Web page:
Following the lead of cities like Providence, RI, and Nashville, Louisville Metro will soon publish guidance for late-night businesses on how to keep their patrons and the public safe.
Metro Council unanimously approved a resolution, sponsored by Democrats Cassie Chambers Armstrong of District 8 and Council President David James of District 6, directing the city’s economic development agency to compile a list of best practices for bars and clubs within 90 days. The city will deliver the non-binding report to every business with an extended-hours liquor license, and it’s expected to be updated periodically.
Chambers Armstrong, who represents the Highlands, told the council’s Public Safety Committee last month that the resolution came out of conversations that began late last summer between city officials and business owners. At that time, there were three shootings along Bardstown Road in the span of three months, all taking place in the early morning hours.
“After that, we all got together and said, ‘What can we do to learn from each other, learn from other cities and learn from other types of businesses about what we can do to make sure we are putting public safety at the forefront, ” she said.
Chambers Armstrong initially floated the idea of temporarily pushing Louisville’s last call up to 2 am from 4 am Although the proposal received the support of Mayor Greg Fischer and Louisville Metro Police Chief Erika Shields, many bar and restaurant owners opposed it. Chambers Armstrong eventually backed off the proposal in favor of increasing ends and enforcement against problem bars and putting together the guidance document.
A draft version of the best practices report addresses a range of safety issues, including de-escalating fights, video surveillance and employee training on sexual assault prevention.
New rules for closing golf courses
Council approved a new set of requirements for Metro Parks and Recreation officials and community groups who want to shut down or repurpose any of the city’s 10 municipal golf courses.
The ordinance approved Thursday night, sponsored by District 14 Council Member Cindi Fowler, sets out a new process for closing or repurposing a city-owned course. It requires at least two public meetings, a request for proposals and final approval by a majority of Metro Council members.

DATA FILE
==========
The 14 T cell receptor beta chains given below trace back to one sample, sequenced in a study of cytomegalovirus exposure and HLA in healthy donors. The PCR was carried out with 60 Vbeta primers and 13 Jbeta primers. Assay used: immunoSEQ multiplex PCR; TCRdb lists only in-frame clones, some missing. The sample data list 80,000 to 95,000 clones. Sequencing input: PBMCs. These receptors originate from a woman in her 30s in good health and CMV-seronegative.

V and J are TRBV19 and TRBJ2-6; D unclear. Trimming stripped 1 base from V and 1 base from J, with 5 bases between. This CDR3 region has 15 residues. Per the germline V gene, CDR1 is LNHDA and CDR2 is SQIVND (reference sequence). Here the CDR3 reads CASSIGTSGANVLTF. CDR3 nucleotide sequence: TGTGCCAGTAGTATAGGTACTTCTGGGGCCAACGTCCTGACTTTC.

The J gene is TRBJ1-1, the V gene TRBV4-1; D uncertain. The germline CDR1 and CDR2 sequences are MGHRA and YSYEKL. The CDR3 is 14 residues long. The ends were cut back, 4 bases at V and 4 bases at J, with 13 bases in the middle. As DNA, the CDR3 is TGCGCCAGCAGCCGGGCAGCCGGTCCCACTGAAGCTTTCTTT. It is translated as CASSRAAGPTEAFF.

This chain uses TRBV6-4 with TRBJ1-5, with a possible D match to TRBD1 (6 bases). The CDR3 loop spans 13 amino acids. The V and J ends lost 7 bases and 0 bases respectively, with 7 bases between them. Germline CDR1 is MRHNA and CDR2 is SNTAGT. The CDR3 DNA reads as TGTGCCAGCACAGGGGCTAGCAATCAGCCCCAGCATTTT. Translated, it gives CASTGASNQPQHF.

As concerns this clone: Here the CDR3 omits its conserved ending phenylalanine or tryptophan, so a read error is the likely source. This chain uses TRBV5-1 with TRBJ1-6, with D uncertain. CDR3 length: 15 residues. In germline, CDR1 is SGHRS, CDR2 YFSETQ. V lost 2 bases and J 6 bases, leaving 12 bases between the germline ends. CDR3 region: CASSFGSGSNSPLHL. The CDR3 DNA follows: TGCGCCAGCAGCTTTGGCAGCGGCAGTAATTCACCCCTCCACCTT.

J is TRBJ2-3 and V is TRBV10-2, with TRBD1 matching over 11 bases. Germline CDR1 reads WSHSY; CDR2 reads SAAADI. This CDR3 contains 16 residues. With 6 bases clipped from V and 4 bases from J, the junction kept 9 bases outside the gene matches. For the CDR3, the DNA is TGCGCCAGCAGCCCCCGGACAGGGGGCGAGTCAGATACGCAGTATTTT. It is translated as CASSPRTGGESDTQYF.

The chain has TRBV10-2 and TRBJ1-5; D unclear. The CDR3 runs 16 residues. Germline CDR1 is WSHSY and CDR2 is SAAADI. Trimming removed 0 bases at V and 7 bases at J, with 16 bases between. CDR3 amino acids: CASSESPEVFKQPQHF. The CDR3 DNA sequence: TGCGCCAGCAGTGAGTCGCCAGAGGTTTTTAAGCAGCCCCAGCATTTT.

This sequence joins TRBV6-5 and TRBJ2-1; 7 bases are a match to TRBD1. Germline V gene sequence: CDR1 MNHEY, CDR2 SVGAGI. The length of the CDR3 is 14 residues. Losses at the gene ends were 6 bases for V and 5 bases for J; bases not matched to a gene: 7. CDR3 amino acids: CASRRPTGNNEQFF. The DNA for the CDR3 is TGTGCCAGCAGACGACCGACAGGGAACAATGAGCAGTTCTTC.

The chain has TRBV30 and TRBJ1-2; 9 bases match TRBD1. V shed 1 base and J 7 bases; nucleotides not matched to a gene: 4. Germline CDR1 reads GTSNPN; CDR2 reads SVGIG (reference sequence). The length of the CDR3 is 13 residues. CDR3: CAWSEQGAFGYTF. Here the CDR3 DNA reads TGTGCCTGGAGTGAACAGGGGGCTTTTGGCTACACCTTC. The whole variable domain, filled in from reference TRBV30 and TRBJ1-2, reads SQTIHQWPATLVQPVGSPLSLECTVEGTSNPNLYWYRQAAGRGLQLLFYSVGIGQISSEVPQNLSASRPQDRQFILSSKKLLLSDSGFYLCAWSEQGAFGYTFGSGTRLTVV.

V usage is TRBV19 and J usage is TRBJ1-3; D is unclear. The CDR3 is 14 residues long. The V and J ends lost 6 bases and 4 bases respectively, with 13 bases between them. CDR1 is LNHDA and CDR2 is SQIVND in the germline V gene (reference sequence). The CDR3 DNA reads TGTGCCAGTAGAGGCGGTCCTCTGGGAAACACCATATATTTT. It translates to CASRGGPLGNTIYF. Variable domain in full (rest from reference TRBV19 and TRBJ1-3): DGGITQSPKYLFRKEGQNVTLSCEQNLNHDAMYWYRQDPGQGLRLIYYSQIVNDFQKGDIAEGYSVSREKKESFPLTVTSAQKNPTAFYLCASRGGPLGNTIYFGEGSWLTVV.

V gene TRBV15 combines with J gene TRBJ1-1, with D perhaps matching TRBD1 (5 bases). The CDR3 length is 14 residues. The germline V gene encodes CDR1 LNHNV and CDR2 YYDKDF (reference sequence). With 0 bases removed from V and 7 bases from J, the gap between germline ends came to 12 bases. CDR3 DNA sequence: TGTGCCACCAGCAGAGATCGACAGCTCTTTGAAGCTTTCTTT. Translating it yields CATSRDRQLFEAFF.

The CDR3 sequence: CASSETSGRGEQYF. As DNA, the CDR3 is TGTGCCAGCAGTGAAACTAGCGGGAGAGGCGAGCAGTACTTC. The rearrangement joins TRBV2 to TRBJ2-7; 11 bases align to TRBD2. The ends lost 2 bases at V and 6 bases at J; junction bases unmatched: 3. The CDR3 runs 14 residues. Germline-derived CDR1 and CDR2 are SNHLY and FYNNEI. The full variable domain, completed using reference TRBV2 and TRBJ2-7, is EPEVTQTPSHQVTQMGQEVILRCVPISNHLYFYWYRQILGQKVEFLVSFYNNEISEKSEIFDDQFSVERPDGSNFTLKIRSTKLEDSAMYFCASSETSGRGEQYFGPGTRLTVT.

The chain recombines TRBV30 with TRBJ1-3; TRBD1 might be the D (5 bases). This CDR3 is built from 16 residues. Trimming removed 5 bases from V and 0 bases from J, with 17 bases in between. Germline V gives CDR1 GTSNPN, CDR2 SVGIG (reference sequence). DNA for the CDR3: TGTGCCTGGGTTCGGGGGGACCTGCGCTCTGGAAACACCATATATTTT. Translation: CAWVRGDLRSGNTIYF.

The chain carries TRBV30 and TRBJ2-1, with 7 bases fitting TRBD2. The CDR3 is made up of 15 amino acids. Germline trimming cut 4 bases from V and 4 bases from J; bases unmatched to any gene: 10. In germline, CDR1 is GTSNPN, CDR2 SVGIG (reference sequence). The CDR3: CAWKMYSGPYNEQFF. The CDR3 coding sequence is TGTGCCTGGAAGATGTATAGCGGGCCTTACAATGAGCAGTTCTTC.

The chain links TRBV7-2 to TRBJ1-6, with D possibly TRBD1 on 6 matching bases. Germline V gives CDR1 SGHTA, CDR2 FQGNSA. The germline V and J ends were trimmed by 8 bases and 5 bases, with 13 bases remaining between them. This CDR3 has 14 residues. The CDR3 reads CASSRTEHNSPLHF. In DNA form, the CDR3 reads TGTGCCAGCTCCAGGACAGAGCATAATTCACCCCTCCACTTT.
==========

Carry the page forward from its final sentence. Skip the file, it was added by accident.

Fowler, a Democrat, is a vocal supporter of Louisville’s public golf courses, which have fallen out of profitability in recent years. In an interview with WFPL News last month, Fowler argued it’s a slippery slope from shutting down Cherokee to eliminating all of Louisville’s municipal golf courses.
“Every one of the courses have been in the red, except for three of them,” she said. “You go back 10 years and every one of them are losing money, maybe we should close them all?”
She and other members of the Parks and Sustainability Committee rejected an April proposal by Chambers Armstrong to close Cherokee Golf Course, which is in her district. Leaders from Parks and Recreation supported a plan from the Olmsted Parks Conservancy for Cherokee Park to absorb the bordering golf course.
A Parks and Recreation survey earlier this year showed majority support for the Olmsted plan, with supporters saying the nine-hole course was underutilized and a drain on Louisville’s municipal golf system, which shares profits and losses across courses. Financial statements showed the Cherokee course lost money for nine of the last 10 years, and the city has struggled to find a third-party manager since 2019.
The Parks and Sustainability Committee voted in June not to shutter the golf course. Instead, they removed some qualification requirements for outside managers and reissued a request for bids.
In addition to requiring public meetings, Fowler’s ordinance limits Parks officials from using a course’s pre-2020 profitability numbers as a justification for closure. It also requires the city to request bids for private course managers every five years.
Metro Council asks state to eliminate tax on diapers, menstrual products
Council also voted unanimously in favor of two resolutions calling on the Kentucky General Assembly to exempt diapers and menstrual products such as tampons and pads from the state’s 6% sales tax.
Supporters argued doing so would ease the financial burden on poor women and mothers of buying these necessities. Kentucky is considered a high-poverty state, with more people living below the federal poverty line compared to the national average. Those in favor also said ensuring that women and children are able to change diapers or menstrual products regularly is a health issue.
Louisville state Representative Attica Scott, a Democrat, has introduced bills to eliminate the sales tax on these products since 2018, but other lawmakers have refused to debate the legislation. The General Assembly’s Legislative Research Commission estimated that eliminating taxes on diapers and menstrual products would cost the state nearly $9 million a year in lost tax revenue. Kentucky currently has a $14 billion budget.